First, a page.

Doing, being and becoming : young people's processes of subjectivation between categories of age
Appears in the following Collection
- Psykologisk institutt 
AbstractThis thesis explores and details the processes through which children constitute and are constituted as adolescents. The papers presented in the thesis examine how young people acquire a sense of themselves within categories of age and how such processes call attention to the body. In doing so, the thesis attends to the body in two ways; first, it illuminates the way young people conduct and deploy their bodies when constituting themselves within and against categories of age. Second, it explores how notions of the body that are embedded in discourses of gender which prevail in contexts such as schools affect how young people behave as well as how they are perceived by their surroundings.
The data on which the papers are based consist of qualitative interviews collected as part of a longitudinal study of the social transition between childhood and adolescence among 32 children in a multicultural neighbourhood in Oslo, Norway. All the participants were interviewed repeatedly, first through the course of two years (between the ages of twelve and fourteen), new interviews being conducted in their final year in secondary school (at the age of sixteen) and finally some in their second year of upper secondary (at the age of eighteen). The data on which the thesis is based consist of nearly 180 qualitative interviews; all conducted over a period of seven years. In particular, the papers address three overall research questions. The first question relates to how intersecting categories such as gender, age, ethnicity and sexuality, as embedded in discourses, influence possible ways of being and becoming as an adolescent boy or girl. The second question concerns how young people use and deploy their bodies when constituting themselves within discourses that address such categories of identity.
The third question has to do with developmental psychology and how feminist postvii structural theory and research provide analytical framework for understanding the processes through which young people become who they are. Drawing on perspectives from this theoretical field, the papers in this thesis offer a way of understanding the processes through which children and adolescents constitute themselves and are constituted as adolescents. One of the arguments pursued in the importance of elaborating new theoretical concepts and analytical tools to better account for the complexity in processes often referred to as development. The papers in the thesis outline a frame of knowledge that differs radically from the notions of development proposed in conventional psychology which assert that human development is manifested by the emergence of transformations, many of which are assumed to be caused by biological maturation. The onsets of such transformations are often assumed as occurring within time intervals referred to as categories of age. Thus, age is posited as the chronological marker of the intervals in which development, i.e., a particular transformation, is expected to occur. The result of representations like these in which biology and age intersect, is that adolescence is framed as merely a passage between childhood and adulthood.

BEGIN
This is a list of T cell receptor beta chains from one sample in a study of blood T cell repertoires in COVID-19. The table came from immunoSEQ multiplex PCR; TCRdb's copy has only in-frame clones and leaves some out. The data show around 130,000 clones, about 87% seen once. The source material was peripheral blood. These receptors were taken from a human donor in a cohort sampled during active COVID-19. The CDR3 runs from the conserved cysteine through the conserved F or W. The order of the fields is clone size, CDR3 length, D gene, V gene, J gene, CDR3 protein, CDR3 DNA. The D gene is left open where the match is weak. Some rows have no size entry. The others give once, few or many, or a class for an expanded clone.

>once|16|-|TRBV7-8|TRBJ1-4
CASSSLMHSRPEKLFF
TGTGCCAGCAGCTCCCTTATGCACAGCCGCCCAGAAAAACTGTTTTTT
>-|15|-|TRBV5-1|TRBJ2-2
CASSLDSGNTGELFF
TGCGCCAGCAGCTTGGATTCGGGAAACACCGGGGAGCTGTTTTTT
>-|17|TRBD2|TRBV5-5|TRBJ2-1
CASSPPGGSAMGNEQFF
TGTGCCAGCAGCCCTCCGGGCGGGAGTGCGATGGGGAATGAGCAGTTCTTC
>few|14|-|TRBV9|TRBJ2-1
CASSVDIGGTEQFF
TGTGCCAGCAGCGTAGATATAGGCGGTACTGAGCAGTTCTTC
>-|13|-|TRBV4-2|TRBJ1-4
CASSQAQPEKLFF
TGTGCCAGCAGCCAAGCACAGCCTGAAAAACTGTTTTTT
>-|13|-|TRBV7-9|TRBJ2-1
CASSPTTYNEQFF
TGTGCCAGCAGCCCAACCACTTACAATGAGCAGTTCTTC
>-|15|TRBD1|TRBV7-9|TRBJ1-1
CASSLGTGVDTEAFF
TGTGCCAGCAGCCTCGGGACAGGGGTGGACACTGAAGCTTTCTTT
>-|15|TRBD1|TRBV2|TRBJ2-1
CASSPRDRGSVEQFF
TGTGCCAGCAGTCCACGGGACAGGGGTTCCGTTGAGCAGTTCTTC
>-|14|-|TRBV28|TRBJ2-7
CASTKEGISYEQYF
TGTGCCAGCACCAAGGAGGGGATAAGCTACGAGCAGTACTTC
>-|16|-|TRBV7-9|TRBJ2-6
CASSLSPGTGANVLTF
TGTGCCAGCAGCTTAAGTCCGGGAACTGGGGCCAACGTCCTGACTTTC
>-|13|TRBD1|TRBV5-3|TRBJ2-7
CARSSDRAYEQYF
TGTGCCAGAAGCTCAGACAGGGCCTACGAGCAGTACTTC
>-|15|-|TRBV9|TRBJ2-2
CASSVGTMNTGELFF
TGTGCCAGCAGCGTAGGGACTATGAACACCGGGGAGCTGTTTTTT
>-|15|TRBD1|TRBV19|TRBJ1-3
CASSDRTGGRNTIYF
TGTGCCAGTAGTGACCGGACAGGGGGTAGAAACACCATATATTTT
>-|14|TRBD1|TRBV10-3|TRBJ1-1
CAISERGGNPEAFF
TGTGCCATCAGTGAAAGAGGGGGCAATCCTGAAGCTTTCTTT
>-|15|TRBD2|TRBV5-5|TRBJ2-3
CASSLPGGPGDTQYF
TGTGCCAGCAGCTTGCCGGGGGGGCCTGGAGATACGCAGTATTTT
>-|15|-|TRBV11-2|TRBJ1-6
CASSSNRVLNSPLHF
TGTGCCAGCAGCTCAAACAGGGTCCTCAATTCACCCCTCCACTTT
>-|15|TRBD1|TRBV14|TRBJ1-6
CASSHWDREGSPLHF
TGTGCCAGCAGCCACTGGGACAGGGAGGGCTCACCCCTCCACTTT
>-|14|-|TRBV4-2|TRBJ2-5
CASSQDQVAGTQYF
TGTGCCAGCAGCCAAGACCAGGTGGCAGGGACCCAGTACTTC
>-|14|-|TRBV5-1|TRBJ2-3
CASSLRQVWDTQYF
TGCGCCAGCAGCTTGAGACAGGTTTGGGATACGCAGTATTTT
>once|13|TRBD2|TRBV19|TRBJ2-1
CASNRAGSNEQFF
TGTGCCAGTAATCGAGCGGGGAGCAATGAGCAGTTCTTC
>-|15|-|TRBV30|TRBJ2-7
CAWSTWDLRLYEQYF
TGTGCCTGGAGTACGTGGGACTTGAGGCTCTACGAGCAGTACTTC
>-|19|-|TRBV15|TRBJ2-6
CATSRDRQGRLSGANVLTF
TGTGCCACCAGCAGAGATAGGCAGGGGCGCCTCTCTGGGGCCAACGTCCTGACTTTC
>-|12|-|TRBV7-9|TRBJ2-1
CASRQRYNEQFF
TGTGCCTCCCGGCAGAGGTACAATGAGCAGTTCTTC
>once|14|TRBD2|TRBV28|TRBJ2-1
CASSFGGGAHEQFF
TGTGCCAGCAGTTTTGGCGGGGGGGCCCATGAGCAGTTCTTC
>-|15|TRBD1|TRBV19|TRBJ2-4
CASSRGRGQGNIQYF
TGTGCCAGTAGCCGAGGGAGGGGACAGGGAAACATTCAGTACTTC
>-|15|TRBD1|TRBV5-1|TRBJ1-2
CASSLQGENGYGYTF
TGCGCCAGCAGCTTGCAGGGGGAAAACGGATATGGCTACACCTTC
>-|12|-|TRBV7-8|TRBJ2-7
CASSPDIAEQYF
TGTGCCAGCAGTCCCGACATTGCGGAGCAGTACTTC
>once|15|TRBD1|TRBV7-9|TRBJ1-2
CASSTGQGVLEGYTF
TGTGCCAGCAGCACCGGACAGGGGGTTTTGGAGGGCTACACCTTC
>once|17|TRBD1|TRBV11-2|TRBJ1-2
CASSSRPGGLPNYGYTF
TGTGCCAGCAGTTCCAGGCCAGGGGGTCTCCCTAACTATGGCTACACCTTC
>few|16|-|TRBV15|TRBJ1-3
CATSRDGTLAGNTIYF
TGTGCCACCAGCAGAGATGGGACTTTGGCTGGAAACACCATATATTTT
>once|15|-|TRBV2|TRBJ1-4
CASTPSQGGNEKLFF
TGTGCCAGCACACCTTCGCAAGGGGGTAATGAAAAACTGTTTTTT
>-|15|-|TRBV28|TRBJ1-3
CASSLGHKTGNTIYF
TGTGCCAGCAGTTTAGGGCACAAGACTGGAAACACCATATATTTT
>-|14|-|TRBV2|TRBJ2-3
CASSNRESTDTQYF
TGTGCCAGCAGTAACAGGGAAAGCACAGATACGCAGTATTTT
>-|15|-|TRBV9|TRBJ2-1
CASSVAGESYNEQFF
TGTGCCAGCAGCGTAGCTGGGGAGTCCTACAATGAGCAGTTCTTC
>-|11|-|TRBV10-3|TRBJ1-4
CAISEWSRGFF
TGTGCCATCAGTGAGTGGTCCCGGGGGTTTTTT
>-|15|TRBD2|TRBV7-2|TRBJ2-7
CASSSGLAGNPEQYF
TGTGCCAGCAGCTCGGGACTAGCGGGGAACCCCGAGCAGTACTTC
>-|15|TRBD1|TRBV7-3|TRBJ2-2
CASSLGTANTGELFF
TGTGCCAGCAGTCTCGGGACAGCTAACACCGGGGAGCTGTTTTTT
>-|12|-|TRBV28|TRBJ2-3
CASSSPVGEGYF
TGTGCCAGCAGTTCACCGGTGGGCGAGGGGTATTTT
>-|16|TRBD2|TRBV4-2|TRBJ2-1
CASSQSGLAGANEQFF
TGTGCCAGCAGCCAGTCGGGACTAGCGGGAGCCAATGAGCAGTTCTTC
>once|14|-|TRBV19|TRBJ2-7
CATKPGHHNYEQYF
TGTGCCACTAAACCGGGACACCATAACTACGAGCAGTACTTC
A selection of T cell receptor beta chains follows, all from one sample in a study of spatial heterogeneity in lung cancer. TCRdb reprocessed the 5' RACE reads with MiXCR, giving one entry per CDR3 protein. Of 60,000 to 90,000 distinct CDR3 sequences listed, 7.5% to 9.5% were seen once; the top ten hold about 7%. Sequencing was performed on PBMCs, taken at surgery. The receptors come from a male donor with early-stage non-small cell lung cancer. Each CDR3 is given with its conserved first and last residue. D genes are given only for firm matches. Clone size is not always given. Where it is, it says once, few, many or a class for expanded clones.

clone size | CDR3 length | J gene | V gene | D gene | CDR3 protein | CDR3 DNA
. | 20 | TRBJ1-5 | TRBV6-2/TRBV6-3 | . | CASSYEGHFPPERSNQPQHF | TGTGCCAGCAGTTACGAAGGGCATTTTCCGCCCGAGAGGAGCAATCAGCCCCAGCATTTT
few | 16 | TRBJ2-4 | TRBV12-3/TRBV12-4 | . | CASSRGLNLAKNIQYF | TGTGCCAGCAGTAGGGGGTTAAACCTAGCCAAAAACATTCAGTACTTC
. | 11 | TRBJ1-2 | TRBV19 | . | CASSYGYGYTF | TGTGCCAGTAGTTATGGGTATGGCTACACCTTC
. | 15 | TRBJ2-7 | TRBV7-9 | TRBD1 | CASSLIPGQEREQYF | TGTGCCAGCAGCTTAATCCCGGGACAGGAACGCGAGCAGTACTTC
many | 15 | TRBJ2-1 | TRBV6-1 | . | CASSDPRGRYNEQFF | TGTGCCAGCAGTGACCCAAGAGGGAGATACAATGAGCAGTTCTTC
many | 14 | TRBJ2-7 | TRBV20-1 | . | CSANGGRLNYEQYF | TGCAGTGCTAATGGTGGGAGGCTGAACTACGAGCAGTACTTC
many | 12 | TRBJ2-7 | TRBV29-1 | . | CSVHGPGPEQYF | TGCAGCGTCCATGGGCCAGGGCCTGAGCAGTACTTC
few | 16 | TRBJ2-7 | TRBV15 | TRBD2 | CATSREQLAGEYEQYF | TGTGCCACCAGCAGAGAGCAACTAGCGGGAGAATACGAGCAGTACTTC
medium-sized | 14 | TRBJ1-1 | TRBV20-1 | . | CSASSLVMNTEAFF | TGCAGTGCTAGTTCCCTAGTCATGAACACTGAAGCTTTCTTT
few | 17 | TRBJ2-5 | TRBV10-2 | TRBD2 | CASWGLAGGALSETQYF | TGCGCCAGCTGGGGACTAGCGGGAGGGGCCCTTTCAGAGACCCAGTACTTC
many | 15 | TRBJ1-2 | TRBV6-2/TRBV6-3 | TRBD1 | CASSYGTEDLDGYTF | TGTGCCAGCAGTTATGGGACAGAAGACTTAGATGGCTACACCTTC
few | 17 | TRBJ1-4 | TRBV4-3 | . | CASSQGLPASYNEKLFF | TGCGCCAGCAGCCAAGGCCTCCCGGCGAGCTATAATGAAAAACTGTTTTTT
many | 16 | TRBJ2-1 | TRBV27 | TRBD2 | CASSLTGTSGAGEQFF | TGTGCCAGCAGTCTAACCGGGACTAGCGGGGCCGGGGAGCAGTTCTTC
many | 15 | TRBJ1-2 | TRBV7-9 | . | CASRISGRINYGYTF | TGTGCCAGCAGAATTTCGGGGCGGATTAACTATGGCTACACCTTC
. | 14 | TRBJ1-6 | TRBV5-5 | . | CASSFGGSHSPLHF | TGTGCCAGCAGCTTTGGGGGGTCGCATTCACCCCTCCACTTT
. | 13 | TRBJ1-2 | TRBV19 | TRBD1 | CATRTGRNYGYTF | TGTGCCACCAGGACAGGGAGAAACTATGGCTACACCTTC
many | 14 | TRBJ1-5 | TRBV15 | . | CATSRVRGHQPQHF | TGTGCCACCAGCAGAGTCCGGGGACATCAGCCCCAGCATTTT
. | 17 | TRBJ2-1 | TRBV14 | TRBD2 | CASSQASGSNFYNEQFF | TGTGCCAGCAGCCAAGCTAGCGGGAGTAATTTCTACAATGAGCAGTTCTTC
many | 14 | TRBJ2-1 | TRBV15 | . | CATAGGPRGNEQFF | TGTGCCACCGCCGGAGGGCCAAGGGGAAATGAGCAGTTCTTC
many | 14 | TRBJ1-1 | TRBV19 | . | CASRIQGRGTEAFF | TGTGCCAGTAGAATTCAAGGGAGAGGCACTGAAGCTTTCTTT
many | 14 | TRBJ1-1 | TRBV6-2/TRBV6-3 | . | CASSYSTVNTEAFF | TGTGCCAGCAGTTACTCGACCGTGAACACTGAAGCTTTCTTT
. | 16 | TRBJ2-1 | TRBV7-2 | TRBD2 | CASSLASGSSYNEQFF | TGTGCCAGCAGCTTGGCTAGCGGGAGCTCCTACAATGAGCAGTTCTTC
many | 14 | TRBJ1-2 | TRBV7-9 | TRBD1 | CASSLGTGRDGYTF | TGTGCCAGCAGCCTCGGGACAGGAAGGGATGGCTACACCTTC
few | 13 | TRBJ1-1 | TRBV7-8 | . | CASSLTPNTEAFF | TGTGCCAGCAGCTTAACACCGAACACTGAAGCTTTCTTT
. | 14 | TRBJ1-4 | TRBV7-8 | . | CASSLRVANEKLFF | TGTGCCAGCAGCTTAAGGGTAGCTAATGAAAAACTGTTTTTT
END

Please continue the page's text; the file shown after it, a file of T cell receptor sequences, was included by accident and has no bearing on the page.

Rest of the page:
All the papers in the thesis attend to age by focusing on the body; how children and adolescents perform, style and deploy their bodies and how notions of the body, as embedded in discourse, affect ways of being and becoming of age. In different ways, the papers illuminate how young people constitute and are constituted within categories of age through practices on and with the body. The argument pursued in the thesis is that to further knowledge of the processes through which children acquire a sense of themselves as adolescents, the body, both as notions embedded in discourse and as practice, needs to be the focus of inquiry.
List of papers.
Paper I: Hauge, M.-I. (2009). Bodily practices and discourses of hetero-femininity: girls’ constitution of subjectivities in their social transition between childhood and adolescence. Gender and Education, 21(3), 293 – 307.
Paper II: Hauge, M.-I. and Haavind, H. (forthcoming). Boys’ bodies and the constitution of adolescent masculinities. Sport, Education and Society.
Paper III: Hauge, M.-I. (2008). The transformation of self from ‘child’ to ‘adolescent’: young people’s processes of subjectivation between categories of age. Manuscript submitted for publication.